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Louisiana Runoff Looks Increasingly Grim For Landrieu

Although it has been overshadowed by the uproar over President Obama’s executive action on immigration reform, the unrest gripping Ferguson, Missouri, and the Thanksgiving holiday, there’s still a Senate race going on in Louisiana. On December 6, Pelican State voters will decide whether to grant a fourth term to Democratic senator Mary Landrieu, or replace her with Republican congressman Bill Cassidy. And with less than a week to go, things look very ominous for the incumbent.

Landrieu won a narrow plurality in the general election, topping Cassidy and right-wing Republican Rob Maness, 43 to 41 and 14 percent. Because nobody won a 50 percent majority, Landrieu and Cassidy advanced to a head-to-head runoff, which the Republican appears to be dominating.

Polls suggest that Cassidy has healthy double-digit lead in the runoff race. He’s also greatly outpacing Landrieu on the airwaves. While Republican-aligned outside groups such as Americans for Prosperity and the National Republican Senatorial Committee are still stacking money behind Cassidy’s cause, most major Democratic groups have abandoned Landrieu. According to The Washington Post, pro-Cassidy forces are on pace to spend about 100 times as much as Landrieu’s allies.

That leaves the senator with very few opportunities to shake up the race, although she hasn’t stopped searching for ways to do so. Landrieu tried and failed to pass a measure mandating the construction of the Keystone XL pipeline, in an effort to further differentiate herself from President Obama. And she has sharpened her campaign ads, accusing Cassidy of being a bumbling fool, and warning that President Obama will be impeached if Cassidy wins. But if early voting numbers are any indication, her efforts are falling short.

As The Times-Picayune reports:

About 85,900 registered Republicans took advantage of early voting for the Dec. 6 runoff, which was held during the week leading up Thanksgiving, as well as Saturday. That’s almost 3,000 more than the number of people who voted early for the Nov. 4 election, and it amounts to a 4 percent bump in early voting overall from a month ago.

The jump in early Republican voters is noteworthy, given that early voting overall dropped by 10 percent from the November primary to the December runoff. The number of registered Democrats who voted early fell even further — about an 18 percent decrease — from the primary to the runoff, according to information provided by the Secretary of State’s office.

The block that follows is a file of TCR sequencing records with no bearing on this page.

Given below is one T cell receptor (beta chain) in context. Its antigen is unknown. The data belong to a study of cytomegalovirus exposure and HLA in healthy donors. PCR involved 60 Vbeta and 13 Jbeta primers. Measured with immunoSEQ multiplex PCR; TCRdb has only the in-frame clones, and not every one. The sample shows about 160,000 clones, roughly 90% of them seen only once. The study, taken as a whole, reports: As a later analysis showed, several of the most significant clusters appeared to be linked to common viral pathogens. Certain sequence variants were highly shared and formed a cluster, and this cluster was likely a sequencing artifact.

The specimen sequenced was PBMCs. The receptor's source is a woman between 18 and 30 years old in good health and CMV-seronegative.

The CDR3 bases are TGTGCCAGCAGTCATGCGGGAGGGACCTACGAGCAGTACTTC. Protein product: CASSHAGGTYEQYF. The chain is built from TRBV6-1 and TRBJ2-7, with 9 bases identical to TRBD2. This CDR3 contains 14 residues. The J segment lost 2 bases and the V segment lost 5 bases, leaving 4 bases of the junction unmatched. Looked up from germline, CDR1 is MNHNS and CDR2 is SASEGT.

That’s not the only bad news for Landrieu. The biggest drop in early votes occurred among the black voters who form her political base. A whiter runoff portends nearly certain doom for Landrieu, who won just 18 percent of the white vote on November 4.

Democrats warn against reading too deeply into the early voting numbers, citing the fact they don’t capture swing voters, and paint an incomplete portrait of the electorate. But it certainly looks like Republicans are on track to lock down a 54th Senate seat this Saturday.

Photo: Senate Democrats via Flickr

Mary Landrieu, Republicans Gear Up For Two-Part Louisiana Senate Fight

By Lisa Mascaro, Tribune Washington Bureau (MCT)

BREAUX BRIDGE, La. — Ask Cajun food caterer Greg Latiolais how he plans to vote in Louisiana’s too-close-to-call Senate race and his answer leads to another question: Which time?

The disgruntled Democrat from the state’s crawfish capital plans to cast his ballot Nov. 4 for an alligator-wrestling Tea Party newcomer, Republican Rob Maness.

But as Latiolais and just about everyone else here knows, none of the nine candidates, including Democratic incumbent Sen. Mary L. Landrieu, is likely to cross the 50 percent threshold needed under Louisiana’s quirky law to seal the deal on election night.

So voters and candidates alike are already looking toward the Dec. 6 rematch, a race that, along with a similar potential runoff in Georgia, could leave Washington in suspense about which party will hold the Senate majority next year. If the Nov. 4 Senate showdown between Republicans and Democrats ends inconclusively, control of the upper chamber could all come down to what happens in potential runoffs in Louisiana and Georgia.